How are you feeling about your higher education bubble thesis 10 years after the Thiel Fellowship?
It’s so crazy to see it become more normalized now. When we started the fellowship, one of our goals was just to make that conversation of, “Hey, should I, or shouldn’t I go to college?” more normalized inside families. Now it’s totally different. People talk about it all the time. It still might not be typical for people not to go, but it’s way more typical for people to have that conversation. Is college the right path for me? One interesting thing is when we first launched the fellowship, we were called “the most misguided piece of philanthropy out there” by school administrators because they knew it was cutting into their paycheck.
When we launched invisible college, which is our 50k program for 1517, we got such a positive response. People were tweeting out and saying things like “I’m pro college, but I think this makes sense for students to take next semester off and try something different” It’s been really interesting to see it go from us being the devil for telling people, “Hey, you might want to think that school is not the right choice for you potentially” to people praising us for our actions now 10 years later. So it’s kind of wild. I’m very curious what will happen even in just the next two years, given what’s happening with COVID and higher education. I think 10 years ago we didn’t know that the pandemic might be the final strike on higher ed.
What’s the biggest risk you’ve ever taken?
I’ve done a lot of things that people would think are pretty risky. I grew up on the East Coast and moved to San Diego. I remember the town was 22 years old and my grandfather was like, “How are you going to pay yourself?” I’m like, “Well, grandpa, I have more job security than my friends. I have 14 clients, and if one of them leaves, I still have 13 clients. Whereas if I lose my job, I lose my whole job.” The things that some people see as risky, other people don’t see as risky.
One reason why starting businesses has not been risky is that I’m very good at scaffolding the risk itself. For example, before I started my tutoring company, I put ads on Craigslist as the tutor and was able to test them and figure out, “Oh yeah, it seems like people in San Diego are interested in having a tutor.”
For me, that scaffolding piece is really important and especially with risks that I get scared about. When we started 1517, we bought two t-shirts that had 1517 on them and we went to a Hackathon and we pretended that 1517 existed. We had nothing, we didn’t even have a website. I think people usually think about the end game of risk instead of what it takes to get started.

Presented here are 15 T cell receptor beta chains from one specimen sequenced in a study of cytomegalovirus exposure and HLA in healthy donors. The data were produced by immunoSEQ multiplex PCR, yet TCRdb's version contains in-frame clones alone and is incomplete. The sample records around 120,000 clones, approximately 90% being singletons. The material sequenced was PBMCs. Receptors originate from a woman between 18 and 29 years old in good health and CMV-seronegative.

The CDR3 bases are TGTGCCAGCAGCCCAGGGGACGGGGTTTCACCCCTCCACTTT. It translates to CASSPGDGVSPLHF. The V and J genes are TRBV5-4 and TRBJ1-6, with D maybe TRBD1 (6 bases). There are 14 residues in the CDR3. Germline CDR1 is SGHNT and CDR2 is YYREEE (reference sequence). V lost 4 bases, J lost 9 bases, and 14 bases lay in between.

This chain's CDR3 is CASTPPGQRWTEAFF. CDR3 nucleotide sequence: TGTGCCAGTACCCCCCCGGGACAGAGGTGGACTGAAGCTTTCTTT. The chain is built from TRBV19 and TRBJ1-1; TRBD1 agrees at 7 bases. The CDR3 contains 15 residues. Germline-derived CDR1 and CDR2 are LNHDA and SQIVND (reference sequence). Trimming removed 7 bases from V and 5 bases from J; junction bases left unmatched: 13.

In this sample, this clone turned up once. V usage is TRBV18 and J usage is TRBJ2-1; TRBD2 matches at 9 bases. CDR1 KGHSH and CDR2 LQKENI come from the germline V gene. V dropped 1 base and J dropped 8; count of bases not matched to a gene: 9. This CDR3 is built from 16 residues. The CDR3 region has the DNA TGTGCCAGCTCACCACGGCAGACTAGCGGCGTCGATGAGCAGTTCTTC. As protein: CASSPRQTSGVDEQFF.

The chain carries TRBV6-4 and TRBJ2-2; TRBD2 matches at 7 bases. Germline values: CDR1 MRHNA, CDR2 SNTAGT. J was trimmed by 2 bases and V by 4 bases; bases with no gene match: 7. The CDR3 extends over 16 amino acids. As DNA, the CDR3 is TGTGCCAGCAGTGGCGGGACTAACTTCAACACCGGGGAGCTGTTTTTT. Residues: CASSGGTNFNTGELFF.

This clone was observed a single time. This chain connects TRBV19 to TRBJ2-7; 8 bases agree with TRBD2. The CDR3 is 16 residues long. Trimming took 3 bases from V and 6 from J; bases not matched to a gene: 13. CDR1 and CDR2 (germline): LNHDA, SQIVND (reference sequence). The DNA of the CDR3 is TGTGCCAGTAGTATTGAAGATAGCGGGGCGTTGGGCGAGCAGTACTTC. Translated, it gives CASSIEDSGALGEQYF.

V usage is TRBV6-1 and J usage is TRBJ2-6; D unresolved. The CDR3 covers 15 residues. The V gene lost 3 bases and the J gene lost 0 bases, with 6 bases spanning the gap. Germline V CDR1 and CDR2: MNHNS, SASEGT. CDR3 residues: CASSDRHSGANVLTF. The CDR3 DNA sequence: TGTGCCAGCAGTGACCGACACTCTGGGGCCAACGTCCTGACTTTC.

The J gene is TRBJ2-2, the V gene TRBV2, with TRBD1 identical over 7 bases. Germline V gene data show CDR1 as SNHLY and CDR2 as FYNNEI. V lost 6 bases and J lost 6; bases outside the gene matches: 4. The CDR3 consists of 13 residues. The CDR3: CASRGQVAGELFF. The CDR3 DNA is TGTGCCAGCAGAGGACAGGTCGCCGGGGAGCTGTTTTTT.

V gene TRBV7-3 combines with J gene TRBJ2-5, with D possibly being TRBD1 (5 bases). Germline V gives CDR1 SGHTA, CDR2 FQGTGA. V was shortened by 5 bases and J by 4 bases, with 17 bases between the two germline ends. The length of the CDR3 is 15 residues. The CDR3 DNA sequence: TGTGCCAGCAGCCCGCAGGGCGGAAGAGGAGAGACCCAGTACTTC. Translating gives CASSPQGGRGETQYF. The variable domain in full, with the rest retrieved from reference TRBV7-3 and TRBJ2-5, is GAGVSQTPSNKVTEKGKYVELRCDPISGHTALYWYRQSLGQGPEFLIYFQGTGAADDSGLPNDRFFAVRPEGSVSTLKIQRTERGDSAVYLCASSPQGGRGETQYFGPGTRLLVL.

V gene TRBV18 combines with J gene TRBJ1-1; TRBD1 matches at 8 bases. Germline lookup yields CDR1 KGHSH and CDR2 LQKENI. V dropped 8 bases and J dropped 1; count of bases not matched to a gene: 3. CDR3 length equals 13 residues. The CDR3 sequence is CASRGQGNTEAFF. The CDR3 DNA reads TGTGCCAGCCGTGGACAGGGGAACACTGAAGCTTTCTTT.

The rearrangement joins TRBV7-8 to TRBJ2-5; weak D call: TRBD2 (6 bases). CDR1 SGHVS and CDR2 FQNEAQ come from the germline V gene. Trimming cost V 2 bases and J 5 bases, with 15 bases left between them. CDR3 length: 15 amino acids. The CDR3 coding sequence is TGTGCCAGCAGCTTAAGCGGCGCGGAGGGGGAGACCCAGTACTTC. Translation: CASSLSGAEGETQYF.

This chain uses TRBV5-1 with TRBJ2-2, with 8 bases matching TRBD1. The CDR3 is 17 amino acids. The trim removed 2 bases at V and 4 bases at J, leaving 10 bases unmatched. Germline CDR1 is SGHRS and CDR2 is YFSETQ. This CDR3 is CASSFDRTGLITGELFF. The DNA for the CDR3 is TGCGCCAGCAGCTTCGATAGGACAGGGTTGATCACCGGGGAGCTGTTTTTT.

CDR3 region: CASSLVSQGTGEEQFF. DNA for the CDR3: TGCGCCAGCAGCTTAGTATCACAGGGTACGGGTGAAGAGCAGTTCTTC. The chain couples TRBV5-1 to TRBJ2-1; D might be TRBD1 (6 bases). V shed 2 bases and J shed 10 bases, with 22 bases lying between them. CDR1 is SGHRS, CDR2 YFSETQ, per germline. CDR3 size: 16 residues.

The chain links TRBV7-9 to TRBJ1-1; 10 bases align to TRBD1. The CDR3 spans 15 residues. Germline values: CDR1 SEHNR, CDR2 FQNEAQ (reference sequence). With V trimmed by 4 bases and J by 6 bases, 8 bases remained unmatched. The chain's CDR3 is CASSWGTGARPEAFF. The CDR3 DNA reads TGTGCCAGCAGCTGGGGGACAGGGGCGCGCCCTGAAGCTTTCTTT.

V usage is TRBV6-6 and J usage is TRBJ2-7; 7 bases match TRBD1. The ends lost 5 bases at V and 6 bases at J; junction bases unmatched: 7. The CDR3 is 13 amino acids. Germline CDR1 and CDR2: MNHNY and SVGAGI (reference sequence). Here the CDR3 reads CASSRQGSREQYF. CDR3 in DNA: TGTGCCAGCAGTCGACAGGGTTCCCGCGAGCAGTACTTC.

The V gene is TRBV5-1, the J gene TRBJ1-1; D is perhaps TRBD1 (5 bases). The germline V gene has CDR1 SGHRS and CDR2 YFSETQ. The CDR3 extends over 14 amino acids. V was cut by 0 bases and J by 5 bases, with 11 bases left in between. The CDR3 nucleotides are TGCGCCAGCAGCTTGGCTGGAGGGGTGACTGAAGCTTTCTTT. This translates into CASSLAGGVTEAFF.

What do you think the future of software is?
I think the future of software or the people who work in software is that there will be many more embedded systems over time. We already see that hardware is a lot cheaper to build now, and of course, embedment with software is really important. That’s already happening within things like biotech.
What is most interesting about any area is the intersection of one area with another that maybe hasn’t been put together. I’m always trying to tell people, “Hey, you’re an engineer, that’s great. Put that together with something where maybe engineering doesn’t touch it as much, or it hasn’t happened yet because I think that’s where you get things that are novel and interesting and sometimes epic failures too.” Even if it’s not going to work, you will learn a ton by doing that. My tip would be to keep looking for places where software hasn’t been implemented and see what that would look like if you brought it to that space. Like I said earlier, the world of atoms is getting cheaper and cheaper. I think it might be wise for people to learn more about embedded systems and things more on the hardware side.
Who inspires you today and who you look up to?
My founders inspire me a lot because they’re taking so much risk. When I think about public figures who are good at giving kudos and praise to their teams, I love to see humble leaders like that.
It takes humility to start a startup, but it also takes a certain amount of hubris to be like, “I’m going to do this crazy thing.” I really admire seeing people step on that track outside of the company path and say, “Hey, I want to bring this new thing into the world.” Some of our founders are not going to school and maybe going against what their families say is smart for them to do. It’s really tough. I have a lot of admiration for people who are just getting started because there’s a lot of pressure to do the safe thing.